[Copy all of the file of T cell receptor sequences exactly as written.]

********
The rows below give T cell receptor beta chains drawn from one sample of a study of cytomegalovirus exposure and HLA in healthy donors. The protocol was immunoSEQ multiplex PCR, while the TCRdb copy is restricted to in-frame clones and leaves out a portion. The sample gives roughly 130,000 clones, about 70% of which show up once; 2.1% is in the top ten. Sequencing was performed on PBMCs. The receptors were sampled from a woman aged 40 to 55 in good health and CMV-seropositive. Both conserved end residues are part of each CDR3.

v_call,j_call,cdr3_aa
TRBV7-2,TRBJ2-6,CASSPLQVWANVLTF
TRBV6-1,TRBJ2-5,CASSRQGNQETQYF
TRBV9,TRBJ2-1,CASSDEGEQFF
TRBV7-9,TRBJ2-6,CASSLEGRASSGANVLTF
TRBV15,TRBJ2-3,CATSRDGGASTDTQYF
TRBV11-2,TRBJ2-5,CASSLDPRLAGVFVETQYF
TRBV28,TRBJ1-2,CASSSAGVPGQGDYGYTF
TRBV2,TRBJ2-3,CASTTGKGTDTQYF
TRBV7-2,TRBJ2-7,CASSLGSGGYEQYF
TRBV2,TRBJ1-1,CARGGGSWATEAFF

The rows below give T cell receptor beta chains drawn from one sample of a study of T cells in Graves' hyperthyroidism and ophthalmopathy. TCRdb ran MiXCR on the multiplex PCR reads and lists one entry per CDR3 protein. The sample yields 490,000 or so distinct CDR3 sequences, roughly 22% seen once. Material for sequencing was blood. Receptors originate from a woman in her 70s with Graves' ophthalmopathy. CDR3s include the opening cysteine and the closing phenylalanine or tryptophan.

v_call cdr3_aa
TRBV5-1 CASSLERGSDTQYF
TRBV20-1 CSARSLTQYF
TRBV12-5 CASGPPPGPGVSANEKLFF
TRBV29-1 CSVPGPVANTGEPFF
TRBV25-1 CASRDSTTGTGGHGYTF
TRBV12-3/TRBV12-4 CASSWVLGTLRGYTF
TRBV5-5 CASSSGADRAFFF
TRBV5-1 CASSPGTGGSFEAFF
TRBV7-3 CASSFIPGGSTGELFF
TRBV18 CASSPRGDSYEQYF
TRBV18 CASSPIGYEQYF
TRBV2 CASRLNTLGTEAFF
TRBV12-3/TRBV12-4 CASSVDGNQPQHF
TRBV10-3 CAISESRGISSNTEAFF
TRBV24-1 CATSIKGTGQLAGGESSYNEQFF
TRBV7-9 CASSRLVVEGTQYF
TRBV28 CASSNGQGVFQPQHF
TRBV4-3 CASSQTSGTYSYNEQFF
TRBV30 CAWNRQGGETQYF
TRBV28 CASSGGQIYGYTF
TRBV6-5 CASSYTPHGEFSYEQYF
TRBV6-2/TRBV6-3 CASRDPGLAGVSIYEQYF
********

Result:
The rows below give T cell receptor beta chains drawn from one sample of a study of cytomegalovirus exposure and HLA in healthy donors. The protocol was immunoSEQ multiplex PCR, while the TCRdb copy is restricted to in-frame clones and leaves out a portion. The sample gives roughly 130,000 clones, about 70% of which show up once; 2.1% is in the top ten. Sequencing was performed on PBMCs. The receptors were sampled from a woman aged 40 to 55 in good health and CMV-seropositive. Both conserved end residues are part of each CDR3.

v_call,j_call,cdr3_aa
TRBV7-2,TRBJ2-6,CASSPLQVWANVLTF
TRBV6-1,TRBJ2-5,CASSRQGNQETQYF
TRBV9,TRBJ2-1,CASSDEGEQFF
TRBV7-9,TRBJ2-6,CASSLEGRASSGANVLTF
TRBV15,TRBJ2-3,CATSRDGGASTDTQYF
TRBV11-2,TRBJ2-5,CASSLDPRLAGVFVETQYF
TRBV28,TRBJ1-2,CASSSAGVPGQGDYGYTF
TRBV2,TRBJ2-3,CASTTGKGTDTQYF
TRBV7-2,TRBJ2-7,CASSLGSGGYEQYF
TRBV2,TRBJ1-1,CARGGGSWATEAFF

The rows below give T cell receptor beta chains drawn from one sample of a study of T cells in Graves' hyperthyroidism and ophthalmopathy. TCRdb ran MiXCR on the multiplex PCR reads and lists one entry per CDR3 protein. The sample yields 490,000 or so distinct CDR3 sequences, roughly 22% seen once. Material for sequencing was blood. Receptors originate from a woman in her 70s with Graves' ophthalmopathy. CDR3s include the opening cysteine and the closing phenylalanine or tryptophan.

v_call cdr3_aa
TRBV5-1 CASSLERGSDTQYF
TRBV20-1 CSARSLTQYF
TRBV12-5 CASGPPPGPGVSANEKLFF
TRBV29-1 CSVPGPVANTGEPFF
TRBV25-1 CASRDSTTGTGGHGYTF
TRBV12-3/TRBV12-4 CASSWVLGTLRGYTF
TRBV5-5 CASSSGADRAFFF
TRBV5-1 CASSPGTGGSFEAFF
TRBV7-3 CASSFIPGGSTGELFF
TRBV18 CASSPRGDSYEQYF
TRBV18 CASSPIGYEQYF
TRBV2 CASRLNTLGTEAFF
TRBV12-3/TRBV12-4 CASSVDGNQPQHF
TRBV10-3 CAISESRGISSNTEAFF
TRBV24-1 CATSIKGTGQLAGGESSYNEQFF
TRBV7-9 CASSRLVVEGTQYF
TRBV28 CASSNGQGVFQPQHF
TRBV4-3 CASSQTSGTYSYNEQFF
TRBV30 CAWNRQGGETQYF
TRBV28 CASSGGQIYGYTF
TRBV6-5 CASSYTPHGEFSYEQYF
TRBV6-2/TRBV6-3 CASRDPGLAGVSIYEQYF